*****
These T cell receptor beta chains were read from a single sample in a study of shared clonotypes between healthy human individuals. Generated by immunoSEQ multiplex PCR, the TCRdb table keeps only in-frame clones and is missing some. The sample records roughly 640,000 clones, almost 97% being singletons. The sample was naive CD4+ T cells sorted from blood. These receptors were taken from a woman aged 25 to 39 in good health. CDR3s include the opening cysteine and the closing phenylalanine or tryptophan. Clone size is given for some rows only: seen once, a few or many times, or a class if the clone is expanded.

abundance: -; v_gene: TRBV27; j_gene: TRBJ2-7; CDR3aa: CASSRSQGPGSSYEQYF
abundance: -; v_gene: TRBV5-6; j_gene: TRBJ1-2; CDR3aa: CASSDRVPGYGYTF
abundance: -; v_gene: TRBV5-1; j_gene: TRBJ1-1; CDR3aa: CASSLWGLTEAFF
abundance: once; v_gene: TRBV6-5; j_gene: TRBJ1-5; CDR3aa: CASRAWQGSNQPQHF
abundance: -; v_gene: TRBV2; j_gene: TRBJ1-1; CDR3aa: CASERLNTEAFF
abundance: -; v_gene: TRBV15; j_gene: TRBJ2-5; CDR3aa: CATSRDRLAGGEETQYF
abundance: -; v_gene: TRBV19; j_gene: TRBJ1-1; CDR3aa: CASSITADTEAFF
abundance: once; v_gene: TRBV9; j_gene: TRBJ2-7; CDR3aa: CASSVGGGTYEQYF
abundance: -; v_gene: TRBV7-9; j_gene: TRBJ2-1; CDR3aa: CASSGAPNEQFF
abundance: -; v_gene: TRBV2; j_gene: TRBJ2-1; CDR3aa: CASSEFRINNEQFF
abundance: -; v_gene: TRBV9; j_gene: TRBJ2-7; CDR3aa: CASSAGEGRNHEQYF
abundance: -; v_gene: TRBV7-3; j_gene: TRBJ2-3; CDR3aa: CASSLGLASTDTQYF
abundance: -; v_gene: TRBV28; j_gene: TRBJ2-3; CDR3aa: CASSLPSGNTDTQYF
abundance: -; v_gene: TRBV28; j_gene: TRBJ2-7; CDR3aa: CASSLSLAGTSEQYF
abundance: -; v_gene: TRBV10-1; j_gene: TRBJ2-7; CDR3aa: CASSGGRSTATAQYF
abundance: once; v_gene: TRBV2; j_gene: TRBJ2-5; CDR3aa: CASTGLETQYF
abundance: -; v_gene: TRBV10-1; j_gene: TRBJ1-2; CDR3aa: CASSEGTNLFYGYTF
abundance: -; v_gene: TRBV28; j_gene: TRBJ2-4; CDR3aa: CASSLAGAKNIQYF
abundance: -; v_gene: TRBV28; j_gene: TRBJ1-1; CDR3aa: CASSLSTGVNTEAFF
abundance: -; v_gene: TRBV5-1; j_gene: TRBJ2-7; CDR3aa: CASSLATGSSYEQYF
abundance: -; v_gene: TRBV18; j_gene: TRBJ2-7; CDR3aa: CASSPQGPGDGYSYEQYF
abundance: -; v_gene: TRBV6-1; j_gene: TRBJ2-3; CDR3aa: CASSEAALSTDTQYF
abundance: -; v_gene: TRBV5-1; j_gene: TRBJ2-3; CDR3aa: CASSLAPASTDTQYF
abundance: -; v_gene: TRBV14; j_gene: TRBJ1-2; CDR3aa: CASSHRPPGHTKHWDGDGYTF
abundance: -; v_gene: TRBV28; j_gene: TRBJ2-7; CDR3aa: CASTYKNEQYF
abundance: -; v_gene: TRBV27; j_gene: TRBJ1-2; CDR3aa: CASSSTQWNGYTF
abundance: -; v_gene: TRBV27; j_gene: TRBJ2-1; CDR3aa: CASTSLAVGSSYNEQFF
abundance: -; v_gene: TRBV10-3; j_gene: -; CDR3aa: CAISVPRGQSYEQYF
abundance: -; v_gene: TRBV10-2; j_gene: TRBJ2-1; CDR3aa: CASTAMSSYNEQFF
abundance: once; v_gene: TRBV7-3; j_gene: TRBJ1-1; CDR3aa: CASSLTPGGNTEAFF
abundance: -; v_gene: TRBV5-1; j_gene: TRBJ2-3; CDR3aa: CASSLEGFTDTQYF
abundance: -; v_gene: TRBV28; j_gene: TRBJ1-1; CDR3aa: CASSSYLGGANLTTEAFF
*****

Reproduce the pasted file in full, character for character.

These T cell receptor beta chains were read from a single sample in a study of shared clonotypes between healthy human individuals. Generated by immunoSEQ multiplex PCR, the TCRdb table keeps only in-frame clones and is missing some. The sample records roughly 640,000 clones, almost 97% being singletons. The sample was naive CD4+ T cells sorted from blood. These receptors were taken from a woman aged 25 to 39 in good health. CDR3s include the opening cysteine and the closing phenylalanine or tryptophan. Clone size is given for some rows only: seen once, a few or many times, or a class if the clone is expanded.

abundance: -; v_gene: TRBV27; j_gene: TRBJ2-7; CDR3aa: CASSRSQGPGSSYEQYF
abundance: -; v_gene: TRBV5-6; j_gene: TRBJ1-2; CDR3aa: CASSDRVPGYGYTF
abundance: -; v_gene: TRBV5-1; j_gene: TRBJ1-1; CDR3aa: CASSLWGLTEAFF
abundance: once; v_gene: TRBV6-5; j_gene: TRBJ1-5; CDR3aa: CASRAWQGSNQPQHF
abundance: -; v_gene: TRBV2; j_gene: TRBJ1-1; CDR3aa: CASERLNTEAFF
abundance: -; v_gene: TRBV15; j_gene: TRBJ2-5; CDR3aa: CATSRDRLAGGEETQYF
abundance: -; v_gene: TRBV19; j_gene: TRBJ1-1; CDR3aa: CASSITADTEAFF
abundance: once; v_gene: TRBV9; j_gene: TRBJ2-7; CDR3aa: CASSVGGGTYEQYF
abundance: -; v_gene: TRBV7-9; j_gene: TRBJ2-1; CDR3aa: CASSGAPNEQFF
abundance: -; v_gene: TRBV2; j_gene: TRBJ2-1; CDR3aa: CASSEFRINNEQFF
abundance: -; v_gene: TRBV9; j_gene: TRBJ2-7; CDR3aa: CASSAGEGRNHEQYF
abundance: -; v_gene: TRBV7-3; j_gene: TRBJ2-3; CDR3aa: CASSLGLASTDTQYF
abundance: -; v_gene: TRBV28; j_gene: TRBJ2-3; CDR3aa: CASSLPSGNTDTQYF
abundance: -; v_gene: TRBV28; j_gene: TRBJ2-7; CDR3aa: CASSLSLAGTSEQYF
abundance: -; v_gene: TRBV10-1; j_gene: TRBJ2-7; CDR3aa: CASSGGRSTATAQYF
abundance: once; v_gene: TRBV2; j_gene: TRBJ2-5; CDR3aa: CASTGLETQYF
abundance: -; v_gene: TRBV10-1; j_gene: TRBJ1-2; CDR3aa: CASSEGTNLFYGYTF
abundance: -; v_gene: TRBV28; j_gene: TRBJ2-4; CDR3aa: CASSLAGAKNIQYF
abundance: -; v_gene: TRBV28; j_gene: TRBJ1-1; CDR3aa: CASSLSTGVNTEAFF
abundance: -; v_gene: TRBV5-1; j_gene: TRBJ2-7; CDR3aa: CASSLATGSSYEQYF
abundance: -; v_gene: TRBV18; j_gene: TRBJ2-7; CDR3aa: CASSPQGPGDGYSYEQYF
abundance: -; v_gene: TRBV6-1; j_gene: TRBJ2-3; CDR3aa: CASSEAALSTDTQYF
abundance: -; v_gene: TRBV5-1; j_gene: TRBJ2-3; CDR3aa: CASSLAPASTDTQYF
abundance: -; v_gene: TRBV14; j_gene: TRBJ1-2; CDR3aa: CASSHRPPGHTKHWDGDGYTF
abundance: -; v_gene: TRBV28; j_gene: TRBJ2-7; CDR3aa: CASTYKNEQYF
abundance: -; v_gene: TRBV27; j_gene: TRBJ1-2; CDR3aa: CASSSTQWNGYTF
abundance: -; v_gene: TRBV27; j_gene: TRBJ2-1; CDR3aa: CASTSLAVGSSYNEQFF
abundance: -; v_gene: TRBV10-3; j_gene: -; CDR3aa: CAISVPRGQSYEQYF
abundance: -; v_gene: TRBV10-2; j_gene: TRBJ2-1; CDR3aa: CASTAMSSYNEQFF
abundance: once; v_gene: TRBV7-3; j_gene: TRBJ1-1; CDR3aa: CASSLTPGGNTEAFF
abundance: -; v_gene: TRBV5-1; j_gene: TRBJ2-3; CDR3aa: CASSLEGFTDTQYF
abundance: -; v_gene: TRBV28; j_gene: TRBJ1-1; CDR3aa: CASSSYLGGANLTTEAFF